So even though a three man back line should work well against a two man striker formation, against a highly unconventional striker duo like Nilmar and Rossi, a traditional three man back line could potentially be a poor match up.  Nilmar and Rossi could drag the center backs from the three man line out wide and beat them in dangerous advance positions.  For example, a three man back line of Pique, Fontas and Puyol sweeping might have difficulty with Rossi and Nilmar as Pique and Fontas would be forced to defend much quicker players out wide in space.

Barcelona’s three man back line in this match was oriented to function in a very different way than three man back lines often are.  Barça played three at the back but the emphasis was on mobility and the capacity to press dynamically rather than emphasizing the defensive solidity of three defenders linking together to maintain shape.

For example, in many ways it would have made more sense to have Mascherano as the sweeper due to his tackling ability and capacity to make strong last second interventions. Those are qualities generally highly prized in a sweeper.  And on the whole, in three man back lines the strongest deep defender often plays in the middle to provide cover.  But Guardiola placed Busquets in the sweeper role, prioritizing dynamism in defense towards the flanks.

This system was structured to aggressively pressure the Villarreal attack by having Mascherano mark Rossi and Abidal mark Nilmar.  Guardiola wanted both of his players who had more pace and experience defending 1 vs. 1 to track the Villarreal duo when the Yellow Submarine were in possession. The goal was to close them down very quickly before they could turn or receive the ball to foot.  Here’s an example:

Abidal Closing Down Nilmar High Up the Pitch Far From the Defensive Line Busquets and Mascherano are Playing

In the still shot above Nilmar has received the ball to feet and is preparing to turn.  Notice how high up the pitch Abidal is pressing.  He’s defending in the space that midfielders usually do.  Keita is in front of Abidal so there isn’t even a holding midfielder behind.  This is a very unusual way for a Barça player to press.  Rather than being able to rely on multiple players closing down in unison, Abidal is alone in space and has to press 1 vs. 1 rather than in a “pack” with his teammates.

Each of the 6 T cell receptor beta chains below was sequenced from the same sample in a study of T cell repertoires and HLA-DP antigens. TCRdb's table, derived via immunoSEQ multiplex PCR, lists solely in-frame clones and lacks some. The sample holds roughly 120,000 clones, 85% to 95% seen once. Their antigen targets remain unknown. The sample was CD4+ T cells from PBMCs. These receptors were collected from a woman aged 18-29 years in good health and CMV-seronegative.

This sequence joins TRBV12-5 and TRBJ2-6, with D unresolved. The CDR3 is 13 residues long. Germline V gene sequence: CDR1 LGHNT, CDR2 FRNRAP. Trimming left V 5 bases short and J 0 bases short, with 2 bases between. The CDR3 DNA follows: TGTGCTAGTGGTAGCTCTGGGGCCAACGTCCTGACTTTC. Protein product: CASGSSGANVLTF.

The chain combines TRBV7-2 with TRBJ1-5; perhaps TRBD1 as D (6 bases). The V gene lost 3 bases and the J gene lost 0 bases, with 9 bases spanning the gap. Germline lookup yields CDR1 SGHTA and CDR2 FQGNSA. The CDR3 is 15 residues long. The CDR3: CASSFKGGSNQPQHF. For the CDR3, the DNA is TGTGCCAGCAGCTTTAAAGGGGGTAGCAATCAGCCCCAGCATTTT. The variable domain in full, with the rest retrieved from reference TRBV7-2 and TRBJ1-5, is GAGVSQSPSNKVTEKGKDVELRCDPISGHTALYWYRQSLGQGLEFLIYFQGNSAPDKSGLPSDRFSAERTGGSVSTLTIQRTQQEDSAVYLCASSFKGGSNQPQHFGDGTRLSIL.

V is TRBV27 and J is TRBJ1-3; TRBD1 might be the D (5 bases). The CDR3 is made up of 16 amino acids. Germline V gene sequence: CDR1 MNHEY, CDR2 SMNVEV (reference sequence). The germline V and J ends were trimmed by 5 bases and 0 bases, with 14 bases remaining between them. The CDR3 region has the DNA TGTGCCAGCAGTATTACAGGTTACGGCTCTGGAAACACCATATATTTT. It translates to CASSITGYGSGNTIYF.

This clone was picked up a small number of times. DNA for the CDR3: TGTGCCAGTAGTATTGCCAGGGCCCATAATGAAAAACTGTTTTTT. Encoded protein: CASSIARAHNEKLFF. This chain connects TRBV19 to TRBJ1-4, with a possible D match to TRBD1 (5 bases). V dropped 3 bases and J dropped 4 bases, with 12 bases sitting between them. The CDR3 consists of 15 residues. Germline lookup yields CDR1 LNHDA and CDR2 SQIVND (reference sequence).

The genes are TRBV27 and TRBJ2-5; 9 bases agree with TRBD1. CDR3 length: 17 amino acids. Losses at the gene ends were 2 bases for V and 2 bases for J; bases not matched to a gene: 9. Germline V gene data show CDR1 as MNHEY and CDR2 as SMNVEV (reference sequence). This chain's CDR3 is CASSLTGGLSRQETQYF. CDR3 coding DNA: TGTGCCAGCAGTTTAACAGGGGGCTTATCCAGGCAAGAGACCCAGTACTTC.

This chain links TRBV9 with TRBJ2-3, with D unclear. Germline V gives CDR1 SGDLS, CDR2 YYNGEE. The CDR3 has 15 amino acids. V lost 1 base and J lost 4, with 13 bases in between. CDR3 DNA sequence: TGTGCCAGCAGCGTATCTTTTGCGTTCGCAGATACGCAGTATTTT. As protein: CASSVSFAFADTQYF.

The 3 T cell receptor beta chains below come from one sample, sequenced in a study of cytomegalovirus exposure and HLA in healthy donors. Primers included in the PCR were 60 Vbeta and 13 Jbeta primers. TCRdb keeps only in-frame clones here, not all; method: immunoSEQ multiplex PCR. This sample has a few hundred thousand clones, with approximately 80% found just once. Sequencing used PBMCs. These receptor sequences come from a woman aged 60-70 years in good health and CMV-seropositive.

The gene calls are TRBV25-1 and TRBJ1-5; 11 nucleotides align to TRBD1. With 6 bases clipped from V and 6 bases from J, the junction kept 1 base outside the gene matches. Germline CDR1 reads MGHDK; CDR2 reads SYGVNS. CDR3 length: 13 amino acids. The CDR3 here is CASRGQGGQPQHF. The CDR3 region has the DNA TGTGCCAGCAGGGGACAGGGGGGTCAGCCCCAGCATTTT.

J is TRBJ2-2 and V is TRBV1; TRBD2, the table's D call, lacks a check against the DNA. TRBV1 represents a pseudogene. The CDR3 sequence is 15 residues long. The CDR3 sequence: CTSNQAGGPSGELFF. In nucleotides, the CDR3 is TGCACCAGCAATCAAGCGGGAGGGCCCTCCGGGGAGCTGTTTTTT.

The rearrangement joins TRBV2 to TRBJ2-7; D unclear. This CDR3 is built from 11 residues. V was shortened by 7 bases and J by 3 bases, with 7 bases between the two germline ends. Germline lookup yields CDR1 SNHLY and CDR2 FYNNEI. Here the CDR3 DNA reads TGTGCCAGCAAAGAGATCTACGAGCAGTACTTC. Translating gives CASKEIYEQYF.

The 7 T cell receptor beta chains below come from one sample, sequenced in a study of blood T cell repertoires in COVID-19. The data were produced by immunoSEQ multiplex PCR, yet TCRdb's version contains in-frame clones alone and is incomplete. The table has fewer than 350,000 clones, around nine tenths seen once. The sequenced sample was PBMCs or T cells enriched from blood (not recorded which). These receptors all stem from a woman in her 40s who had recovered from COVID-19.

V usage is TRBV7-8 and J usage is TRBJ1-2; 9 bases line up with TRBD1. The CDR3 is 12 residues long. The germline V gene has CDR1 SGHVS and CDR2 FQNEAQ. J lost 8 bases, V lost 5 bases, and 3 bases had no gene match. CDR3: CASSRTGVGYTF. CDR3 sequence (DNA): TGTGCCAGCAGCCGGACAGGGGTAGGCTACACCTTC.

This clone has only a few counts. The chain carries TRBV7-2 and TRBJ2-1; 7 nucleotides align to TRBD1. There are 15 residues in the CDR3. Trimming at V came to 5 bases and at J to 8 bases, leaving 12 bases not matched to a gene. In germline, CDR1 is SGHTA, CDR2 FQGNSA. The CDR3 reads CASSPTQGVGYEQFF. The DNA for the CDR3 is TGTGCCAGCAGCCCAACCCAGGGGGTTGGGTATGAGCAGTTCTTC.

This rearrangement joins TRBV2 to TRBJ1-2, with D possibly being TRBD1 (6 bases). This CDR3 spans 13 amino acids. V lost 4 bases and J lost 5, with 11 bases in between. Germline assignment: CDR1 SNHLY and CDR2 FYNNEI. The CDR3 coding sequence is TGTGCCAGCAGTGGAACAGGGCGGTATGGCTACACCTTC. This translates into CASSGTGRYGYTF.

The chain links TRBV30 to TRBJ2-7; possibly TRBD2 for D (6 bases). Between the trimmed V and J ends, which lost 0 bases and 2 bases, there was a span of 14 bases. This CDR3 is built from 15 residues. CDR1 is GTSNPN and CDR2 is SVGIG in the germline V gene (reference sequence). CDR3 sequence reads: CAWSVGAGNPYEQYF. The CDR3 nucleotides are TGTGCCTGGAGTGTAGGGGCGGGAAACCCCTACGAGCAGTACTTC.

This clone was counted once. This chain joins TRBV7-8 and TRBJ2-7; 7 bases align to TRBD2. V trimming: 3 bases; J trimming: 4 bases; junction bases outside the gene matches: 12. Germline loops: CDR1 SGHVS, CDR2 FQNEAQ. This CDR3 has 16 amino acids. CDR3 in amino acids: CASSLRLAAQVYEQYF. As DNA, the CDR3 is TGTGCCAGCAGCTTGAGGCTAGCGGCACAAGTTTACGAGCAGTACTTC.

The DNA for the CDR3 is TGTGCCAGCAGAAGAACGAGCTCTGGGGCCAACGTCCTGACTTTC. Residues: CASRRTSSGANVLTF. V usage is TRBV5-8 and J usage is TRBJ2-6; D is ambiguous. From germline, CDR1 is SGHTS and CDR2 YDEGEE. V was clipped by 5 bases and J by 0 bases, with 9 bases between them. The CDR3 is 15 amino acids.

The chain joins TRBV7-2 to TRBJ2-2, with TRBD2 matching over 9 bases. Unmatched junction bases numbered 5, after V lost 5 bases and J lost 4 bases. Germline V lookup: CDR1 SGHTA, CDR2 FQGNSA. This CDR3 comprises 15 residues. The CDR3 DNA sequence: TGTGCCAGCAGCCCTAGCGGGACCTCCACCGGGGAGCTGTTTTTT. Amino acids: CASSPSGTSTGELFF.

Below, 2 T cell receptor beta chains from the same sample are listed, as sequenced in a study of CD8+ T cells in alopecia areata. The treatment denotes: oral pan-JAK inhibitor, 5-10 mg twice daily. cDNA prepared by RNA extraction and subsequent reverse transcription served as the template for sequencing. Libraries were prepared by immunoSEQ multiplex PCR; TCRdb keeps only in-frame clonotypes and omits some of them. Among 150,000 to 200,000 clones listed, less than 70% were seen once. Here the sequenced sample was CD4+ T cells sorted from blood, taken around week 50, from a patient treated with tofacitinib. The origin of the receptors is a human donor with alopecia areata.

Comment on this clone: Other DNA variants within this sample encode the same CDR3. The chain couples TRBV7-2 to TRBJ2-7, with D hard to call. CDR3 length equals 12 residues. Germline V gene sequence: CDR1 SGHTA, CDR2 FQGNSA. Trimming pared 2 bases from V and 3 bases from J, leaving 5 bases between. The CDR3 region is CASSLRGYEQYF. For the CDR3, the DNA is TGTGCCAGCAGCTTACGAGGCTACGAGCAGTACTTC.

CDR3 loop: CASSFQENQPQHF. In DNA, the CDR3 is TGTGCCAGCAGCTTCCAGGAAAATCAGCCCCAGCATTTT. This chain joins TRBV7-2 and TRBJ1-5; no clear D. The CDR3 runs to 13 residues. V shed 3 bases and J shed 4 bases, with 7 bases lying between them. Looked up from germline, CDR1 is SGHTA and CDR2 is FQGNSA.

That said, in the shot above before Nilmar can even turn Abidal has closed space and then successfully dispossess him of the ball to restart the attack for Barça very high up the pitch.

Why can Abidal press so aggressively?  First and foremost, it’s a testament to how effective a defender he is.  Very few managers would even consider having their left center-half press this high 1 vs. 1 in a three man back line.  But Guardiola trusted that both Mascherano and Abidal could absorb the responsibility.  But also notice the distribution of players in the still shot.  Including Nilmar there are nine Villarreal outfield players defending eight Barcelona players.  Deeper, Barcelona have Mascherano and Busquets up against only one player – Rossi.  Even if Abidal gets beat without a holding player behind him Barça would still have a 2 vs. 2 situation.  This is evident in the still shot below.  The goal keeper has played the ball long out from the back. This image gives a sense for how the Barcelona back line was spaced for much of the match.